Daily VideoApril 2, 2013
Indiana Approves School Voucher Program
The Indiana Supreme Court last week upheld a law that would allow taxpayer money to fund tuition at private schools through vouchers.
Voucher programs have long been contentious; supporters claim they give students in failing schools the ability to transfer out, but opponents say they weaken the public school system as a whole.
There are now more than 15 states that allow public funds to be used for private education, though these school choice programs vary from tuition vouchers to scholarship tax credits and education savings accounts.
A 2002 Supreme Court ruling left it up to individual states to decide whether to allow vouchers or not. It ruled that vouchers, which can be used at religious schools, do not violate the separation of church and state and are therefore constitutional.
While most voucher programs target low-income families or students in failing districts, Indiana will allow families of four making up to $64,000 a year to take advantage of the program.
This means that next year, more than half of Indiana’s students will be eligible for the vouchers, which are worth up to $4,500 per child.
“What this has done, it has allowed — and the statistics are bearing it — it is allowing families the opportunity to pursue prosperity for their children,” – Tony Bennett, Former Indiana State Superintendent.
“This is not a scientific experiment. It’s an attempt in my view to just push down public education,” – State Rep. Edward Delaney, D-Ind.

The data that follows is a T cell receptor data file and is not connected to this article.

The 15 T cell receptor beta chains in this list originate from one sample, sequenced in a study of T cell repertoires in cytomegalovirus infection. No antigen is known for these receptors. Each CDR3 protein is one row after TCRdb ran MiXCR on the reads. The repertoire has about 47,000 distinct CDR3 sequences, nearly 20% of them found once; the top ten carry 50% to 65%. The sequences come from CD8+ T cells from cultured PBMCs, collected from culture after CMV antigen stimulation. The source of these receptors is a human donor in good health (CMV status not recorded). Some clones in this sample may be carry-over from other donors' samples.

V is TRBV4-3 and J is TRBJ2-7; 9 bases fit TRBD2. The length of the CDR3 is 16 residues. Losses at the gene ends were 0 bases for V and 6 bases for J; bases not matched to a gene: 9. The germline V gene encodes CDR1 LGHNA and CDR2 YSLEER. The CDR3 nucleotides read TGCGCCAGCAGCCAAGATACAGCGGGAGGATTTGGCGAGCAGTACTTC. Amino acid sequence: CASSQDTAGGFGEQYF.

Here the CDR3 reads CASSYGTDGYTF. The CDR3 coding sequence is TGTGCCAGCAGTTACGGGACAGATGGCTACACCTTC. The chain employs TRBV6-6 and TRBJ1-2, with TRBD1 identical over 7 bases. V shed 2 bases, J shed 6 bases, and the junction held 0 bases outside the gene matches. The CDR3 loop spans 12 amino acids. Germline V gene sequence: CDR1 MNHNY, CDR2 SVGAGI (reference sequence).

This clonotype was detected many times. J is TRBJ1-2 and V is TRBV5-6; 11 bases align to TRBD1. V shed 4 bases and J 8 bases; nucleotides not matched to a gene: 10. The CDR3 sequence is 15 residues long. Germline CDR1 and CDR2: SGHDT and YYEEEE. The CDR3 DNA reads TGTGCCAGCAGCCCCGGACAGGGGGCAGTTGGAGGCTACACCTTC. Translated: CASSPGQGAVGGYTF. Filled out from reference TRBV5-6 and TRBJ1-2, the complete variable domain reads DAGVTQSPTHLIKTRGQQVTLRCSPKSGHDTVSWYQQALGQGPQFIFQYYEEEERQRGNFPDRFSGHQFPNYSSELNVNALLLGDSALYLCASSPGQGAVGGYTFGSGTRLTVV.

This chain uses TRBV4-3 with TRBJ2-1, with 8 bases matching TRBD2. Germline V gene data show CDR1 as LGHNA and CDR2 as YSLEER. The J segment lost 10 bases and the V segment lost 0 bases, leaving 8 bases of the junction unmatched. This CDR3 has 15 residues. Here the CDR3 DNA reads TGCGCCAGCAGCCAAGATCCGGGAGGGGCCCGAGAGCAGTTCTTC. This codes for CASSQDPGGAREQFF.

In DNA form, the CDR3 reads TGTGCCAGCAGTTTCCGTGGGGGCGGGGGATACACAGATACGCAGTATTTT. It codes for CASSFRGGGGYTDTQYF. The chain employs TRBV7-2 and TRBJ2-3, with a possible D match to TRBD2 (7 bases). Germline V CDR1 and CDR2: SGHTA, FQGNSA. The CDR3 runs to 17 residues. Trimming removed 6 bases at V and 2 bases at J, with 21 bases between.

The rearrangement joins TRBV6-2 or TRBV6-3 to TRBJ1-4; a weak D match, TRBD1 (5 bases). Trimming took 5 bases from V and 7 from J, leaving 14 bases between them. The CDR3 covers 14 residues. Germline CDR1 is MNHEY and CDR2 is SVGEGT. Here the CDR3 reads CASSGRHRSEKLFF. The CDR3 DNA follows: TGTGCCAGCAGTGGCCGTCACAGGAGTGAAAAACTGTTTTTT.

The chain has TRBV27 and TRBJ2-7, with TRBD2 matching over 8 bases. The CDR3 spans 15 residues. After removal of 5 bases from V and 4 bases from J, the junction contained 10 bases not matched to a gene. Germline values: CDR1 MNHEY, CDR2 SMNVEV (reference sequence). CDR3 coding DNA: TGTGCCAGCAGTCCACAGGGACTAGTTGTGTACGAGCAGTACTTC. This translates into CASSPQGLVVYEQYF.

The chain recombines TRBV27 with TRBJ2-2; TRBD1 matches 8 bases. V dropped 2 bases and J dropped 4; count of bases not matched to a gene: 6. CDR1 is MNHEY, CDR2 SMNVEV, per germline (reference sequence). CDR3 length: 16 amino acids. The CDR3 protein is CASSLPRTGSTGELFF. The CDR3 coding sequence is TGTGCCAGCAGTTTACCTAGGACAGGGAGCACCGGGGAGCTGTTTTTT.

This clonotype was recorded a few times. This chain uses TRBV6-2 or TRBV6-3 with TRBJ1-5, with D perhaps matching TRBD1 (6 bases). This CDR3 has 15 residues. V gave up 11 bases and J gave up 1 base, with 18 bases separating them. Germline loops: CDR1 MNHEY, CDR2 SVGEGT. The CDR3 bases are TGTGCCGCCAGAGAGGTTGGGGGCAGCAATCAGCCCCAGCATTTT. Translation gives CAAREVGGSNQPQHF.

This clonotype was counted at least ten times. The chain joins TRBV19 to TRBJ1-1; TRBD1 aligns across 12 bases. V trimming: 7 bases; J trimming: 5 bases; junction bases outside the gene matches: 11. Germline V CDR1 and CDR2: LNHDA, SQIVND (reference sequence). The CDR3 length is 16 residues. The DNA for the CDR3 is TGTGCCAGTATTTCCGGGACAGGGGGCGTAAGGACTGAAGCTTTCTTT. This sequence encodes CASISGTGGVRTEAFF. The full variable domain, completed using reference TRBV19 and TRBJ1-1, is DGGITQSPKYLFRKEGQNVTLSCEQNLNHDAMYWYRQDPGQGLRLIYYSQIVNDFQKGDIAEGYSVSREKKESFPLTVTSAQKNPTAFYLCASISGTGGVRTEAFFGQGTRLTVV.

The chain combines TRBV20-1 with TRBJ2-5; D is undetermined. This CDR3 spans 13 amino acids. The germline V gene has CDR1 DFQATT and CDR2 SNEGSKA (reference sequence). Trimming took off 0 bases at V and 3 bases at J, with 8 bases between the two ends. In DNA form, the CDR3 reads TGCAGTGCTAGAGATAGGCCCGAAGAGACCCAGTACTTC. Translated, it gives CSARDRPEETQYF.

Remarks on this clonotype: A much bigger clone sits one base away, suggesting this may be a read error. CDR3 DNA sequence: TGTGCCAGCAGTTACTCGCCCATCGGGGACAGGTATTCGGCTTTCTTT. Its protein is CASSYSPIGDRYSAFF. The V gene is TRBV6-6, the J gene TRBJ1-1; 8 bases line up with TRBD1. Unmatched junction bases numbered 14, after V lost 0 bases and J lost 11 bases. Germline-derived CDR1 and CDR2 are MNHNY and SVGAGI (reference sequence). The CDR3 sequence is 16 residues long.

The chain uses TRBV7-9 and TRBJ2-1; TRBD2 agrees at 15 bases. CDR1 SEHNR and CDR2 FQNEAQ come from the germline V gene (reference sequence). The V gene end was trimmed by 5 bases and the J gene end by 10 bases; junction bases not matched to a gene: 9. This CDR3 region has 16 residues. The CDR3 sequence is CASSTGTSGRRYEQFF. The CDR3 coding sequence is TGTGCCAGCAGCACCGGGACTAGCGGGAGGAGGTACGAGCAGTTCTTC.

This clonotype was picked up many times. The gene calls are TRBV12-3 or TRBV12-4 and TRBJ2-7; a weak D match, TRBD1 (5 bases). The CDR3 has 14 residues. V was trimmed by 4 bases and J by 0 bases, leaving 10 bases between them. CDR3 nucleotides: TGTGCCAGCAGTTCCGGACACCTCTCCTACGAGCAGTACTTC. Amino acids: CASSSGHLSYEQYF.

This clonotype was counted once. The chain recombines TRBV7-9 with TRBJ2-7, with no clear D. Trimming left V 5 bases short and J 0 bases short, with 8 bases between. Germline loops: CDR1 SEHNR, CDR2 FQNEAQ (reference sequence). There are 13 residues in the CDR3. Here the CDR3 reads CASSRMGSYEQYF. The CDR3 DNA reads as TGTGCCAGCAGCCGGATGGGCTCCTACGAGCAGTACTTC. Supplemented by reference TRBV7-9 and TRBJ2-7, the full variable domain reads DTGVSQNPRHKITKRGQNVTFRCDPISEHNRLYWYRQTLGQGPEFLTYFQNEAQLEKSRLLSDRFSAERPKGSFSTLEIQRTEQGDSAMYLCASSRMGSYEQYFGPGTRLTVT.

1. What is the difference between public and private schools?
2. How are public schools funded?
3. What is a school voucher?
1. Do you think public funds should be used in private schools? Why or why not?
2. If a voucher is used to fund tuition at a private religious school, do you agree with the Supreme Court that this does not violate the separation of church and state? Why or why not?
3. Does your state have any voucher programs? If so, what do you know about them?
Tooltip of related stories
Tooltip of more video block
Submit Your Student Voice
Born and raised in Queens, New York, to a family of privilege, Donald Trump grew up in a 23-room house and was driven to private school by the family chauffeur. Continue readingArts & CultureEconomicsHealthScienceU.S.UncategorizedWorld
Republican presidential nominee Donald Trump chose Indiana Gov. Mike Pence as his vice president, despite the two disagreeing on a number of political and social issues. Pence has served as governor of Indiana since 2012, and a member of the U.S. House of Representatives for 12 years. Continue readingArts & CultureEconomicsHealthScienceU.S.UncategorizedWorld
The 2016 presidential race has made teaching high school civics more difficult, particularly regarding some of the comments students have heard candidates make along the campaign trail. Continue readingArts & CultureEconomicsHealthScienceU.S.UncategorizedWorld
With the Republican National Convention set to begin next week in Cleveland, Ohio, much attention is focused on whom the candidates will choose as their vice presidential running mates. Continue readingArts & CultureEconomicsHealthScienceU.S.UncategorizedWorld
Recent police-related events in the U.S. have many Americans seeking ways to improve racial tensions throughout the country. Continue readingArts & CultureEconomicsHealthScienceU.S.UncategorizedWorld